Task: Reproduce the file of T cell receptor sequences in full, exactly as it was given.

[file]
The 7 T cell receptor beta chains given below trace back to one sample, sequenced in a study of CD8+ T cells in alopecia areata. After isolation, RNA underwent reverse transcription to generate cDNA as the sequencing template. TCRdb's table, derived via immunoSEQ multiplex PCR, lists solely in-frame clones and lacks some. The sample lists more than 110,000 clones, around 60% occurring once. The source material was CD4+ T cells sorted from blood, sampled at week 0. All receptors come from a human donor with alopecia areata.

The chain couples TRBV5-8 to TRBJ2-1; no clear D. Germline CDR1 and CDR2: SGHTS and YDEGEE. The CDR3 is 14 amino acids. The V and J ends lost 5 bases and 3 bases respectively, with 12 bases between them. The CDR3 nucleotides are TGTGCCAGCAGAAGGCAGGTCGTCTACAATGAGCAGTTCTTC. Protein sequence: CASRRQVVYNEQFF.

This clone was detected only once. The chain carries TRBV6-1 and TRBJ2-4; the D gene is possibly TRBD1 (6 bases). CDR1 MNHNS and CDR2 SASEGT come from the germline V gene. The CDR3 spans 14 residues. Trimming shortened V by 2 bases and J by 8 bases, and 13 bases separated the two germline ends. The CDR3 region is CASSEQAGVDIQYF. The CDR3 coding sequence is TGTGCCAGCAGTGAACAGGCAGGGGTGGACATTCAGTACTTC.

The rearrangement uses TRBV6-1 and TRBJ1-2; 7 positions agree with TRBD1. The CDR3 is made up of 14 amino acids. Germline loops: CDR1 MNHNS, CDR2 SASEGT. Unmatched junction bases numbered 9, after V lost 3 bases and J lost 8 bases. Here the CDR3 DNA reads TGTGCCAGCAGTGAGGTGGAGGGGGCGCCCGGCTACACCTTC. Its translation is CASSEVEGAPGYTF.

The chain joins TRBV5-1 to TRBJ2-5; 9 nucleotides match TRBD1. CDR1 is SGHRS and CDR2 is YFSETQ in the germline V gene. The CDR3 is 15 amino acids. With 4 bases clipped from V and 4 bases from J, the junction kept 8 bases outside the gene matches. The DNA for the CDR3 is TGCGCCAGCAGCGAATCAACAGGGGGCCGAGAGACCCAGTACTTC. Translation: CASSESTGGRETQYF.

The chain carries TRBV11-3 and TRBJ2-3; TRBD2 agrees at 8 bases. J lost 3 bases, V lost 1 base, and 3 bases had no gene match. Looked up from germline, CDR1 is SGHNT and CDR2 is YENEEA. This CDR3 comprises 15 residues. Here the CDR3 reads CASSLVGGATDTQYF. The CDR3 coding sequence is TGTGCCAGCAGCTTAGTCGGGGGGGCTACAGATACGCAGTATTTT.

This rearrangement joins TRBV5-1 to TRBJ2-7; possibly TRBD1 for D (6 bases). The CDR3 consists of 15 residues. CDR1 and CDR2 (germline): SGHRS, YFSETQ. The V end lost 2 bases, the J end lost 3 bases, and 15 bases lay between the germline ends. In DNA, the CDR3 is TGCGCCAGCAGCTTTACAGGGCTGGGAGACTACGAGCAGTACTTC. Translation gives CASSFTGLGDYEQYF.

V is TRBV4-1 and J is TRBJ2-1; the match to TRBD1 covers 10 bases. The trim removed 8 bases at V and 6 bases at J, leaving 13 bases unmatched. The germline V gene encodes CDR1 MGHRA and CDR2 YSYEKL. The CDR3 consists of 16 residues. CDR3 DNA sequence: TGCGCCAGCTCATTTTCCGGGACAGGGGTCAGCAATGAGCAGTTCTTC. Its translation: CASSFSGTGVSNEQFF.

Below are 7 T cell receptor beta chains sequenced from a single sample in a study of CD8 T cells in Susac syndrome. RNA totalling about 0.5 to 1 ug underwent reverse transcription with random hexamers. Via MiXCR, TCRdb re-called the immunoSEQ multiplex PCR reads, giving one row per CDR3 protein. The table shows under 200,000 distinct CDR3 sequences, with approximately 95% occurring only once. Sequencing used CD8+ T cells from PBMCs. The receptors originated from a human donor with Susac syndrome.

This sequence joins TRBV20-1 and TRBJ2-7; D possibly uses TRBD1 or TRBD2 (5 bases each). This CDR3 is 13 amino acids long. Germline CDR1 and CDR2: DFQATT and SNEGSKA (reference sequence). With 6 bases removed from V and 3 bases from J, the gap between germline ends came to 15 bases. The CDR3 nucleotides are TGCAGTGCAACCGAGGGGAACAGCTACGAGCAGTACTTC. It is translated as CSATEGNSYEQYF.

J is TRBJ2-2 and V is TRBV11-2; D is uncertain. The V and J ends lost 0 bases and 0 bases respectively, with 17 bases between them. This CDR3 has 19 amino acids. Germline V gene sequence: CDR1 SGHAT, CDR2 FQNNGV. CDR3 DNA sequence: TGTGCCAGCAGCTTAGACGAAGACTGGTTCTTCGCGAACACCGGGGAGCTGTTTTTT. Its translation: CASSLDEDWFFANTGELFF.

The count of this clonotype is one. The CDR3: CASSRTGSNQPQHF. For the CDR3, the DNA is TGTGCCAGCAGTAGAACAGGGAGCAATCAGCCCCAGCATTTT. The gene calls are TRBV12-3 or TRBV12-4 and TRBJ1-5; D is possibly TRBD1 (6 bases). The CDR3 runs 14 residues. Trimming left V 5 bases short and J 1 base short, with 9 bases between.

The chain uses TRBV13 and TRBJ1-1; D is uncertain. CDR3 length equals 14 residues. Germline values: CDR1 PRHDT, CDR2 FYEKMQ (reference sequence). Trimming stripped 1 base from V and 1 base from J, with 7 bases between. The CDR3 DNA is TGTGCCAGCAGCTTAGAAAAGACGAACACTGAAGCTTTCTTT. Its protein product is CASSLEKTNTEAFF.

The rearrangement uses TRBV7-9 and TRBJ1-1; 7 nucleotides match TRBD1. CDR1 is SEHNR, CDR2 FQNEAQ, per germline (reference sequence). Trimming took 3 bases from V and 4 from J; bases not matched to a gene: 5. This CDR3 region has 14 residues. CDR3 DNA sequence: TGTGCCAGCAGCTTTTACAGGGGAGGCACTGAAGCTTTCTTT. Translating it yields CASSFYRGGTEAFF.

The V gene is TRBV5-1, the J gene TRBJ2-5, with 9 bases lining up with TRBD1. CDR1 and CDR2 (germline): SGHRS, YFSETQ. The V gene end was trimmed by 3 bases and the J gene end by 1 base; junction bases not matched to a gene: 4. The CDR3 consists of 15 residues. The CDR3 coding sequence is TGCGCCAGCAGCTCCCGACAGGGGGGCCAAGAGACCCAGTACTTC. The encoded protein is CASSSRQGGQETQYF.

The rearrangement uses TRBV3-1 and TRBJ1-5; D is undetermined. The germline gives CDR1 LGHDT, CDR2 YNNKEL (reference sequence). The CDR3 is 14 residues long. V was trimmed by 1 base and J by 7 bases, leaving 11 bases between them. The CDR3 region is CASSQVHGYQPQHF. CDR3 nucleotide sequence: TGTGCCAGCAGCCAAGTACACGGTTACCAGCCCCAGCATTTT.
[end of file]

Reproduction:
The 7 T cell receptor beta chains given below trace back to one sample, sequenced in a study of CD8+ T cells in alopecia areata. After isolation, RNA underwent reverse transcription to generate cDNA as the sequencing template. TCRdb's table, derived via immunoSEQ multiplex PCR, lists solely in-frame clones and lacks some. The sample lists more than 110,000 clones, around 60% occurring once. The source material was CD4+ T cells sorted from blood, sampled at week 0. All receptors come from a human donor with alopecia areata.

The chain couples TRBV5-8 to TRBJ2-1; no clear D. Germline CDR1 and CDR2: SGHTS and YDEGEE. The CDR3 is 14 amino acids. The V and J ends lost 5 bases and 3 bases respectively, with 12 bases between them. The CDR3 nucleotides are TGTGCCAGCAGAAGGCAGGTCGTCTACAATGAGCAGTTCTTC. Protein sequence: CASRRQVVYNEQFF.

This clone was detected only once. The chain carries TRBV6-1 and TRBJ2-4; the D gene is possibly TRBD1 (6 bases). CDR1 MNHNS and CDR2 SASEGT come from the germline V gene. The CDR3 spans 14 residues. Trimming shortened V by 2 bases and J by 8 bases, and 13 bases separated the two germline ends. The CDR3 region is CASSEQAGVDIQYF. The CDR3 coding sequence is TGTGCCAGCAGTGAACAGGCAGGGGTGGACATTCAGTACTTC.

The rearrangement uses TRBV6-1 and TRBJ1-2; 7 positions agree with TRBD1. The CDR3 is made up of 14 amino acids. Germline loops: CDR1 MNHNS, CDR2 SASEGT. Unmatched junction bases numbered 9, after V lost 3 bases and J lost 8 bases. Here the CDR3 DNA reads TGTGCCAGCAGTGAGGTGGAGGGGGCGCCCGGCTACACCTTC. Its translation is CASSEVEGAPGYTF.

The chain joins TRBV5-1 to TRBJ2-5; 9 nucleotides match TRBD1. CDR1 is SGHRS and CDR2 is YFSETQ in the germline V gene. The CDR3 is 15 amino acids. With 4 bases clipped from V and 4 bases from J, the junction kept 8 bases outside the gene matches. The DNA for the CDR3 is TGCGCCAGCAGCGAATCAACAGGGGGCCGAGAGACCCAGTACTTC. Translation: CASSESTGGRETQYF.

The chain carries TRBV11-3 and TRBJ2-3; TRBD2 agrees at 8 bases. J lost 3 bases, V lost 1 base, and 3 bases had no gene match. Looked up from germline, CDR1 is SGHNT and CDR2 is YENEEA. This CDR3 comprises 15 residues. Here the CDR3 reads CASSLVGGATDTQYF. The CDR3 coding sequence is TGTGCCAGCAGCTTAGTCGGGGGGGCTACAGATACGCAGTATTTT.

This rearrangement joins TRBV5-1 to TRBJ2-7; possibly TRBD1 for D (6 bases). The CDR3 consists of 15 residues. CDR1 and CDR2 (germline): SGHRS, YFSETQ. The V end lost 2 bases, the J end lost 3 bases, and 15 bases lay between the germline ends. In DNA, the CDR3 is TGCGCCAGCAGCTTTACAGGGCTGGGAGACTACGAGCAGTACTTC. Translation gives CASSFTGLGDYEQYF.

V is TRBV4-1 and J is TRBJ2-1; the match to TRBD1 covers 10 bases. The trim removed 8 bases at V and 6 bases at J, leaving 13 bases unmatched. The germline V gene encodes CDR1 MGHRA and CDR2 YSYEKL. The CDR3 consists of 16 residues. CDR3 DNA sequence: TGCGCCAGCTCATTTTCCGGGACAGGGGTCAGCAATGAGCAGTTCTTC. Its translation: CASSFSGTGVSNEQFF.

Below are 7 T cell receptor beta chains sequenced from a single sample in a study of CD8 T cells in Susac syndrome. RNA totalling about 0.5 to 1 ug underwent reverse transcription with random hexamers. Via MiXCR, TCRdb re-called the immunoSEQ multiplex PCR reads, giving one row per CDR3 protein. The table shows under 200,000 distinct CDR3 sequences, with approximately 95% occurring only once. Sequencing used CD8+ T cells from PBMCs. The receptors originated from a human donor with Susac syndrome.

This sequence joins TRBV20-1 and TRBJ2-7; D possibly uses TRBD1 or TRBD2 (5 bases each). This CDR3 is 13 amino acids long. Germline CDR1 and CDR2: DFQATT and SNEGSKA (reference sequence). With 6 bases removed from V and 3 bases from J, the gap between germline ends came to 15 bases. The CDR3 nucleotides are TGCAGTGCAACCGAGGGGAACAGCTACGAGCAGTACTTC. It is translated as CSATEGNSYEQYF.

J is TRBJ2-2 and V is TRBV11-2; D is uncertain. The V and J ends lost 0 bases and 0 bases respectively, with 17 bases between them. This CDR3 has 19 amino acids. Germline V gene sequence: CDR1 SGHAT, CDR2 FQNNGV. CDR3 DNA sequence: TGTGCCAGCAGCTTAGACGAAGACTGGTTCTTCGCGAACACCGGGGAGCTGTTTTTT. Its translation: CASSLDEDWFFANTGELFF.

The count of this clonotype is one. The CDR3: CASSRTGSNQPQHF. For the CDR3, the DNA is TGTGCCAGCAGTAGAACAGGGAGCAATCAGCCCCAGCATTTT. The gene calls are TRBV12-3 or TRBV12-4 and TRBJ1-5; D is possibly TRBD1 (6 bases). The CDR3 runs 14 residues. Trimming left V 5 bases short and J 1 base short, with 9 bases between.

The chain uses TRBV13 and TRBJ1-1; D is uncertain. CDR3 length equals 14 residues. Germline values: CDR1 PRHDT, CDR2 FYEKMQ (reference sequence). Trimming stripped 1 base from V and 1 base from J, with 7 bases between. The CDR3 DNA is TGTGCCAGCAGCTTAGAAAAGACGAACACTGAAGCTTTCTTT. Its protein product is CASSLEKTNTEAFF.

The rearrangement uses TRBV7-9 and TRBJ1-1; 7 nucleotides match TRBD1. CDR1 is SEHNR, CDR2 FQNEAQ, per germline (reference sequence). Trimming took 3 bases from V and 4 from J; bases not matched to a gene: 5. This CDR3 region has 14 residues. CDR3 DNA sequence: TGTGCCAGCAGCTTTTACAGGGGAGGCACTGAAGCTTTCTTT. Translating it yields CASSFYRGGTEAFF.

The V gene is TRBV5-1, the J gene TRBJ2-5, with 9 bases lining up with TRBD1. CDR1 and CDR2 (germline): SGHRS, YFSETQ. The V gene end was trimmed by 3 bases and the J gene end by 1 base; junction bases not matched to a gene: 4. The CDR3 consists of 15 residues. The CDR3 coding sequence is TGCGCCAGCAGCTCCCGACAGGGGGGCCAAGAGACCCAGTACTTC. The encoded protein is CASSSRQGGQETQYF.

The rearrangement uses TRBV3-1 and TRBJ1-5; D is undetermined. The germline gives CDR1 LGHDT, CDR2 YNNKEL (reference sequence). The CDR3 is 14 residues long. V was trimmed by 1 base and J by 7 bases, leaving 11 bases between them. The CDR3 region is CASSQVHGYQPQHF. CDR3 nucleotide sequence: TGTGCCAGCAGCCAAGTACACGGTTACCAGCCCCAGCATTTT.